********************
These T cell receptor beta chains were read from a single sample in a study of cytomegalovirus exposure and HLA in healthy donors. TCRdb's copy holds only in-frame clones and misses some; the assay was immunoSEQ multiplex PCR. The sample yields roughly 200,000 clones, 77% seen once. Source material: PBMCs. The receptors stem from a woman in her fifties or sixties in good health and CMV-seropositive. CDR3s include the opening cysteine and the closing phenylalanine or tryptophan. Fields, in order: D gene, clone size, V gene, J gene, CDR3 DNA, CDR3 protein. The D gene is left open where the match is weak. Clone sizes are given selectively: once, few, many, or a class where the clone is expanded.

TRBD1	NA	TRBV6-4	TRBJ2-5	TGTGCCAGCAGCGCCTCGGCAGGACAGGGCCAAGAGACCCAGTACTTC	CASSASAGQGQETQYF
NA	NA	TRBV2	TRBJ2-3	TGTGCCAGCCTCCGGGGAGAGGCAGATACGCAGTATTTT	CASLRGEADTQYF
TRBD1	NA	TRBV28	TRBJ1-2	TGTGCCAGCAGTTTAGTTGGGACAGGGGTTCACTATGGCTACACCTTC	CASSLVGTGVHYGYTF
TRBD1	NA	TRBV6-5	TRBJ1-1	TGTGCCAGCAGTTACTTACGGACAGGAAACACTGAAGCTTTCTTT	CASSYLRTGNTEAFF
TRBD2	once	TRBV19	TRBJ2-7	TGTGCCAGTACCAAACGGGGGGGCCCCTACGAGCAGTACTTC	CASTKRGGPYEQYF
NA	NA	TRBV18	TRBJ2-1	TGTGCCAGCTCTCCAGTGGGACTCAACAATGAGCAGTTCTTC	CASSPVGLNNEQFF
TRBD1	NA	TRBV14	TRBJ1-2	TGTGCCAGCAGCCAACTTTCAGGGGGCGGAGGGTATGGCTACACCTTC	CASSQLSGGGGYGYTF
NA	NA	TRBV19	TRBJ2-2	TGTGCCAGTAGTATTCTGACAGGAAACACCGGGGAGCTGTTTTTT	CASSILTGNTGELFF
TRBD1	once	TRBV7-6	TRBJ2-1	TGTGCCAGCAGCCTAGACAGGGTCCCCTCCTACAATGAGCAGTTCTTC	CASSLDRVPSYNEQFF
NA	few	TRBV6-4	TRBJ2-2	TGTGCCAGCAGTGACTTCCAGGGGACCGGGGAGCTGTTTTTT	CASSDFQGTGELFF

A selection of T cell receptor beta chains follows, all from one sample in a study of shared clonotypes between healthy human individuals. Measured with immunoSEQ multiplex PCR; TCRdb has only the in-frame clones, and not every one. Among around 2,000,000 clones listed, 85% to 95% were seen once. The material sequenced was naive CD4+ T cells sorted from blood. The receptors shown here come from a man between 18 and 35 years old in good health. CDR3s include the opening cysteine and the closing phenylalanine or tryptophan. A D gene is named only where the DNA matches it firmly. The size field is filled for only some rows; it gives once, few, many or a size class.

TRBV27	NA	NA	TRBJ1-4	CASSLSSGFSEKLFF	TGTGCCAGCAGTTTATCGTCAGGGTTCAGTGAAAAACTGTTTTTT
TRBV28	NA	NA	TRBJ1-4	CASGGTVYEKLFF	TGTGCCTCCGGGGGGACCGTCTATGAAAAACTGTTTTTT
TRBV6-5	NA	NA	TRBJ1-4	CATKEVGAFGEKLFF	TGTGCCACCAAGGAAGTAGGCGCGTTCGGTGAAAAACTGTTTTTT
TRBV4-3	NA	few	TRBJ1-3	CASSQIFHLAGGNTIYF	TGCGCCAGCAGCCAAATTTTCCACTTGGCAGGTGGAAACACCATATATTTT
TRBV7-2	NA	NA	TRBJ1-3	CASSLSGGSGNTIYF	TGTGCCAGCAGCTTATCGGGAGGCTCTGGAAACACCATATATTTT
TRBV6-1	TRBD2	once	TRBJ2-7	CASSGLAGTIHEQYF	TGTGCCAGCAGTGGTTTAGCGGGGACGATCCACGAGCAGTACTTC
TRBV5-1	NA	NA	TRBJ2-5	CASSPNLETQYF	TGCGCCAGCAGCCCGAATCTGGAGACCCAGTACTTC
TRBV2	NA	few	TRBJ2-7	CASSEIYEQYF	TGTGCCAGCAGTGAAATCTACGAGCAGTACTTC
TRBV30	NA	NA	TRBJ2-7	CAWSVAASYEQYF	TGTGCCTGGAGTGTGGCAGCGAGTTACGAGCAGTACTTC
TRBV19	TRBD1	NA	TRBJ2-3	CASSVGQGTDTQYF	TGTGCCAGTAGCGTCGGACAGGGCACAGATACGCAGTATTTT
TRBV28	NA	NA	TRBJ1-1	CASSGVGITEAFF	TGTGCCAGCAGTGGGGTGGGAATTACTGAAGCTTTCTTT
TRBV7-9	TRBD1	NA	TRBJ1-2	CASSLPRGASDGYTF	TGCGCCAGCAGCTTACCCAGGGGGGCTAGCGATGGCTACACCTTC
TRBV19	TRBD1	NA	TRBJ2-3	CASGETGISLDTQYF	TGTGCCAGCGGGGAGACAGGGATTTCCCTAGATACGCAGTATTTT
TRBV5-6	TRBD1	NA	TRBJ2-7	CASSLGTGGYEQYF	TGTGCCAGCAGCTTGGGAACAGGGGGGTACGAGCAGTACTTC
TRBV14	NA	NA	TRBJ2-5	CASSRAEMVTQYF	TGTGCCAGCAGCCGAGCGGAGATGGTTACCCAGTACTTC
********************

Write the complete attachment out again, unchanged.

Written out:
These T cell receptor beta chains were read from a single sample in a study of cytomegalovirus exposure and HLA in healthy donors. TCRdb's copy holds only in-frame clones and misses some; the assay was immunoSEQ multiplex PCR. The sample yields roughly 200,000 clones, 77% seen once. Source material: PBMCs. The receptors stem from a woman in her fifties or sixties in good health and CMV-seropositive. CDR3s include the opening cysteine and the closing phenylalanine or tryptophan. Fields, in order: D gene, clone size, V gene, J gene, CDR3 DNA, CDR3 protein. The D gene is left open where the match is weak. Clone sizes are given selectively: once, few, many, or a class where the clone is expanded.

TRBD1	NA	TRBV6-4	TRBJ2-5	TGTGCCAGCAGCGCCTCGGCAGGACAGGGCCAAGAGACCCAGTACTTC	CASSASAGQGQETQYF
NA	NA	TRBV2	TRBJ2-3	TGTGCCAGCCTCCGGGGAGAGGCAGATACGCAGTATTTT	CASLRGEADTQYF
TRBD1	NA	TRBV28	TRBJ1-2	TGTGCCAGCAGTTTAGTTGGGACAGGGGTTCACTATGGCTACACCTTC	CASSLVGTGVHYGYTF
TRBD1	NA	TRBV6-5	TRBJ1-1	TGTGCCAGCAGTTACTTACGGACAGGAAACACTGAAGCTTTCTTT	CASSYLRTGNTEAFF
TRBD2	once	TRBV19	TRBJ2-7	TGTGCCAGTACCAAACGGGGGGGCCCCTACGAGCAGTACTTC	CASTKRGGPYEQYF
NA	NA	TRBV18	TRBJ2-1	TGTGCCAGCTCTCCAGTGGGACTCAACAATGAGCAGTTCTTC	CASSPVGLNNEQFF
TRBD1	NA	TRBV14	TRBJ1-2	TGTGCCAGCAGCCAACTTTCAGGGGGCGGAGGGTATGGCTACACCTTC	CASSQLSGGGGYGYTF
NA	NA	TRBV19	TRBJ2-2	TGTGCCAGTAGTATTCTGACAGGAAACACCGGGGAGCTGTTTTTT	CASSILTGNTGELFF
TRBD1	once	TRBV7-6	TRBJ2-1	TGTGCCAGCAGCCTAGACAGGGTCCCCTCCTACAATGAGCAGTTCTTC	CASSLDRVPSYNEQFF
NA	few	TRBV6-4	TRBJ2-2	TGTGCCAGCAGTGACTTCCAGGGGACCGGGGAGCTGTTTTTT	CASSDFQGTGELFF

A selection of T cell receptor beta chains follows, all from one sample in a study of shared clonotypes between healthy human individuals. Measured with immunoSEQ multiplex PCR; TCRdb has only the in-frame clones, and not every one. Among around 2,000,000 clones listed, 85% to 95% were seen once. The material sequenced was naive CD4+ T cells sorted from blood. The receptors shown here come from a man between 18 and 35 years old in good health. CDR3s include the opening cysteine and the closing phenylalanine or tryptophan. A D gene is named only where the DNA matches it firmly. The size field is filled for only some rows; it gives once, few, many or a size class.

TRBV27	NA	NA	TRBJ1-4	CASSLSSGFSEKLFF	TGTGCCAGCAGTTTATCGTCAGGGTTCAGTGAAAAACTGTTTTTT
TRBV28	NA	NA	TRBJ1-4	CASGGTVYEKLFF	TGTGCCTCCGGGGGGACCGTCTATGAAAAACTGTTTTTT
TRBV6-5	NA	NA	TRBJ1-4	CATKEVGAFGEKLFF	TGTGCCACCAAGGAAGTAGGCGCGTTCGGTGAAAAACTGTTTTTT
TRBV4-3	NA	few	TRBJ1-3	CASSQIFHLAGGNTIYF	TGCGCCAGCAGCCAAATTTTCCACTTGGCAGGTGGAAACACCATATATTTT
TRBV7-2	NA	NA	TRBJ1-3	CASSLSGGSGNTIYF	TGTGCCAGCAGCTTATCGGGAGGCTCTGGAAACACCATATATTTT
TRBV6-1	TRBD2	once	TRBJ2-7	CASSGLAGTIHEQYF	TGTGCCAGCAGTGGTTTAGCGGGGACGATCCACGAGCAGTACTTC
TRBV5-1	NA	NA	TRBJ2-5	CASSPNLETQYF	TGCGCCAGCAGCCCGAATCTGGAGACCCAGTACTTC
TRBV2	NA	few	TRBJ2-7	CASSEIYEQYF	TGTGCCAGCAGTGAAATCTACGAGCAGTACTTC
TRBV30	NA	NA	TRBJ2-7	CAWSVAASYEQYF	TGTGCCTGGAGTGTGGCAGCGAGTTACGAGCAGTACTTC
TRBV19	TRBD1	NA	TRBJ2-3	CASSVGQGTDTQYF	TGTGCCAGTAGCGTCGGACAGGGCACAGATACGCAGTATTTT
TRBV28	NA	NA	TRBJ1-1	CASSGVGITEAFF	TGTGCCAGCAGTGGGGTGGGAATTACTGAAGCTTTCTTT
TRBV7-9	TRBD1	NA	TRBJ1-2	CASSLPRGASDGYTF	TGCGCCAGCAGCTTACCCAGGGGGGCTAGCGATGGCTACACCTTC
TRBV19	TRBD1	NA	TRBJ2-3	CASGETGISLDTQYF	TGTGCCAGCGGGGAGACAGGGATTTCCCTAGATACGCAGTATTTT
TRBV5-6	TRBD1	NA	TRBJ2-7	CASSLGTGGYEQYF	TGTGCCAGCAGCTTGGGAACAGGGGGGTACGAGCAGTACTTC
TRBV14	NA	NA	TRBJ2-5	CASSRAEMVTQYF	TGTGCCAGCAGCCGAGCGGAGATGGTTACCCAGTACTTC